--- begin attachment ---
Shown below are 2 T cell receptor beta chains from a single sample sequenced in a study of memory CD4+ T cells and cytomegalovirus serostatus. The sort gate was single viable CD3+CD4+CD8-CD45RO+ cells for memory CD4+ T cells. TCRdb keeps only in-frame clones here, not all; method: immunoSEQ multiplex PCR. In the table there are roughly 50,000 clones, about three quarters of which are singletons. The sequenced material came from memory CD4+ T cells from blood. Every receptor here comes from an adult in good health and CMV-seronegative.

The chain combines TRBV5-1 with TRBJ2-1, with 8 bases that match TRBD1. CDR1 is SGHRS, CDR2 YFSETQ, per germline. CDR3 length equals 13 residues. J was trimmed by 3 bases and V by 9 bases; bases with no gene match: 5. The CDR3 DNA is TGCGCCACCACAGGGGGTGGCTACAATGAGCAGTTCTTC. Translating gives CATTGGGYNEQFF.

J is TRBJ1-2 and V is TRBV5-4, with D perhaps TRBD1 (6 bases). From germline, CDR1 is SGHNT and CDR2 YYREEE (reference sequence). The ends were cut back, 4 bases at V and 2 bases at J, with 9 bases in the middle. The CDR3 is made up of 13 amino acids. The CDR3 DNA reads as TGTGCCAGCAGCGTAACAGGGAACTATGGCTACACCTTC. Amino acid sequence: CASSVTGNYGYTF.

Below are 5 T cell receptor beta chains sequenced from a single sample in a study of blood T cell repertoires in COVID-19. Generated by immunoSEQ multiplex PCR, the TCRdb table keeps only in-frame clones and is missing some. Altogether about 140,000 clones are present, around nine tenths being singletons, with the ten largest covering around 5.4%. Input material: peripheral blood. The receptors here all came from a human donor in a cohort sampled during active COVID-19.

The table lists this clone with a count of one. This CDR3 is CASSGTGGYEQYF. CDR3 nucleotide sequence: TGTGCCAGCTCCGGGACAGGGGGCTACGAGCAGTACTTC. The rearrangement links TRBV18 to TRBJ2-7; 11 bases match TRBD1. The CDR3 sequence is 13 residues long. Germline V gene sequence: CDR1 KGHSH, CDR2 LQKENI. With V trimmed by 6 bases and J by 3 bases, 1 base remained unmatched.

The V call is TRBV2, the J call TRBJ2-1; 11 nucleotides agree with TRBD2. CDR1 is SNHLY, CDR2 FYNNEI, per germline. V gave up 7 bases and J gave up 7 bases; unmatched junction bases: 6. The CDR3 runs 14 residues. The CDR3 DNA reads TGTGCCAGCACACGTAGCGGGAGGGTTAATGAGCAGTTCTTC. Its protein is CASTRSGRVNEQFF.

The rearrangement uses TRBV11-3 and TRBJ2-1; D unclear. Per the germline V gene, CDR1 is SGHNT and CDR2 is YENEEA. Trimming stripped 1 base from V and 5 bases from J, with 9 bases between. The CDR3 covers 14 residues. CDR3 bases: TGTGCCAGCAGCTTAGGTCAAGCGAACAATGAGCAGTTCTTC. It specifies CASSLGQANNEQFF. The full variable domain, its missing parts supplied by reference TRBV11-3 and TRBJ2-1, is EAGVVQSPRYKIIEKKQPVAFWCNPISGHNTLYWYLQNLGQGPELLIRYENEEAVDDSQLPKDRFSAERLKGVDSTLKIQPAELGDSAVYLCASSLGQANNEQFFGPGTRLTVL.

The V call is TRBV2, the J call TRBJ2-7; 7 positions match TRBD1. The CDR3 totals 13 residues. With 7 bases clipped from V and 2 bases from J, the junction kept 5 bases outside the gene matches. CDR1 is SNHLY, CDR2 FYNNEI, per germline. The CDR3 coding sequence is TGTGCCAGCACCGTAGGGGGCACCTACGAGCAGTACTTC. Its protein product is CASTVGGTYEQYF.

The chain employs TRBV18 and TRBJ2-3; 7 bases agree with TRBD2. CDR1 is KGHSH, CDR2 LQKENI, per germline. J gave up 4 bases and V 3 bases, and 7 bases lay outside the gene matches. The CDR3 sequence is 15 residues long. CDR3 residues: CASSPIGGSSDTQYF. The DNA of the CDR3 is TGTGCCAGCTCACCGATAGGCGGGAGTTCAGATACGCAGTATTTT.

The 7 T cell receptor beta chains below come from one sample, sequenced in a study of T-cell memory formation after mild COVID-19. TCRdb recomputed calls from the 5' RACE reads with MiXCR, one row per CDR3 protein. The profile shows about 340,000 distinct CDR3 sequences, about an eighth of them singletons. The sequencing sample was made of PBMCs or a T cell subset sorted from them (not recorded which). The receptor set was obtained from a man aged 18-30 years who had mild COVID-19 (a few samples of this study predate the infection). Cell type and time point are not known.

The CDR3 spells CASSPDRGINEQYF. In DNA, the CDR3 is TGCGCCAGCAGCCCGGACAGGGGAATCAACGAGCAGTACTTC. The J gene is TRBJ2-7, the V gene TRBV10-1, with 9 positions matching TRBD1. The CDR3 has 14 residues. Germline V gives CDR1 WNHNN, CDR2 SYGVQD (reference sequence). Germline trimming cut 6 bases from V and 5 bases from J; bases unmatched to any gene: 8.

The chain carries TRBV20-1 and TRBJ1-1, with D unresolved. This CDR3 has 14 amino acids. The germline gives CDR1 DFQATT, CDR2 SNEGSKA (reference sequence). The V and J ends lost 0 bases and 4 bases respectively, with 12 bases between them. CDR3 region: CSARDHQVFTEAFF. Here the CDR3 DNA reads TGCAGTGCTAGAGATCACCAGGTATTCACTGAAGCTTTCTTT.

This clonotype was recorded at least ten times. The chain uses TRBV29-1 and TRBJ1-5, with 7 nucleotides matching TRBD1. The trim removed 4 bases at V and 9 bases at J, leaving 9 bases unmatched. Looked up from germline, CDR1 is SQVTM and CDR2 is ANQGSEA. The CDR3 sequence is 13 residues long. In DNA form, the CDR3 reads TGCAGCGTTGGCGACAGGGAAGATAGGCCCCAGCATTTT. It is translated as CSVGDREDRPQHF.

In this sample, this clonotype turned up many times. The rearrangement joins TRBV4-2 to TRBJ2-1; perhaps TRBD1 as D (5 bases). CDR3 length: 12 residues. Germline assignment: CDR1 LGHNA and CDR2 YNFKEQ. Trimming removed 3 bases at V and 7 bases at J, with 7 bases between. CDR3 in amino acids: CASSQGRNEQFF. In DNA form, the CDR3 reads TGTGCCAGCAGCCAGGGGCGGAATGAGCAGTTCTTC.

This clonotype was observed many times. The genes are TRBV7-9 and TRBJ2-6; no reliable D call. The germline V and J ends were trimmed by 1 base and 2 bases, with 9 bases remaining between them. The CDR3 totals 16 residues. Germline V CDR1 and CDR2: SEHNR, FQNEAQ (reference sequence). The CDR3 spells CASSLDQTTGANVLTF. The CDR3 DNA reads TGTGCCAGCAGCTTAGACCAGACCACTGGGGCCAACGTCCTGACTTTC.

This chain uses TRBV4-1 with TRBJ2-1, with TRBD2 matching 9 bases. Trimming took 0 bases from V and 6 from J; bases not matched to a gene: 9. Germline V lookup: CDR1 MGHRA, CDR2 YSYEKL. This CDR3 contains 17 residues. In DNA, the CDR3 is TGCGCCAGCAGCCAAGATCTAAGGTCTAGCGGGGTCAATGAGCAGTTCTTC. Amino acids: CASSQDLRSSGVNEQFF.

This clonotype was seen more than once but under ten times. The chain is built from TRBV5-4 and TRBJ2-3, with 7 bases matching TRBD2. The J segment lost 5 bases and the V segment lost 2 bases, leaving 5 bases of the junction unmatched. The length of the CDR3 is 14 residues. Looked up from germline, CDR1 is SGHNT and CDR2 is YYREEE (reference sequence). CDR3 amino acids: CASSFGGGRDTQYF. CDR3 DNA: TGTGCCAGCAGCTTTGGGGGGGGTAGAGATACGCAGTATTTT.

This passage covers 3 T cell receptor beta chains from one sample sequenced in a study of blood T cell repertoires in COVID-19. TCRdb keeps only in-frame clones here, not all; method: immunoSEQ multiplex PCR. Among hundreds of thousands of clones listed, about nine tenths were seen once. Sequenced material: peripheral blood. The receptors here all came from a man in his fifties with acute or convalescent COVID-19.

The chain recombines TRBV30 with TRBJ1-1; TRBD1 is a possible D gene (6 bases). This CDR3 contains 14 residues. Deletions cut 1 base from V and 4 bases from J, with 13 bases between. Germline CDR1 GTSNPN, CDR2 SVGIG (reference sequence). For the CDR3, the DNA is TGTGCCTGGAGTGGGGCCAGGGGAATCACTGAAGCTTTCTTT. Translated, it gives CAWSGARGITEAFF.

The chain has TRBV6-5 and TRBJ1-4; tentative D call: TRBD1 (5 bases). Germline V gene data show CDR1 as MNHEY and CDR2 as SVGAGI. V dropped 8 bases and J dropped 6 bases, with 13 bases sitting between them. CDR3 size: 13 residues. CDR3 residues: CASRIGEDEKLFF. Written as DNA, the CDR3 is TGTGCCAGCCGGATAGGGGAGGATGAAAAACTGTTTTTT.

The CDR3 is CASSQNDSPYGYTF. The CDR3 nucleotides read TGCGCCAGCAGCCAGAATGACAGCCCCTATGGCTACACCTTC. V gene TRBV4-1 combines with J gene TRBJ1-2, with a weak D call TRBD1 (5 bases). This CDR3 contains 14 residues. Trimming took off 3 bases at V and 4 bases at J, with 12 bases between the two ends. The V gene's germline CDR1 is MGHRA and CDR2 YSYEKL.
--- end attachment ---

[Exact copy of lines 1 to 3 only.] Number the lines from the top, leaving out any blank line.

Shown below are 2 T cell receptor beta chains from a single sample sequenced in a study of memory CD4+ T cells and cytomegalovirus serostatus. The sort gate was single viable CD3+CD4+CD8-CD45RO+ cells for memory CD4+ T cells. TCRdb keeps only in-frame clones here, not all; method: immunoSEQ multiplex PCR. In the table there are roughly 50,000 clones, about three quarters of which are singletons. The sequenced material came from memory CD4+ T cells from blood. Every receptor here comes from an adult in good health and CMV-seronegative.

The chain combines TRBV5-1 with TRBJ2-1, with 8 bases that match TRBD1. CDR1 is SGHRS, CDR2 YFSETQ, per germline. CDR3 length equals 13 residues. J was trimmed by 3 bases and V by 9 bases; bases with no gene match: 5. The CDR3 DNA is TGCGCCACCACAGGGGGTGGCTACAATGAGCAGTTCTTC. Translating gives CATTGGGYNEQFF.

J is TRBJ1-2 and V is TRBV5-4, with D perhaps TRBD1 (6 bases). From germline, CDR1 is SGHNT and CDR2 YYREEE (reference sequence). The ends were cut back, 4 bases at V and 2 bases at J, with 9 bases in the middle. The CDR3 is made up of 13 amino acids. The CDR3 DNA reads as TGTGCCAGCAGCGTAACAGGGAACTATGGCTACACCTTC. Amino acid sequence: CASSVTGNYGYTF.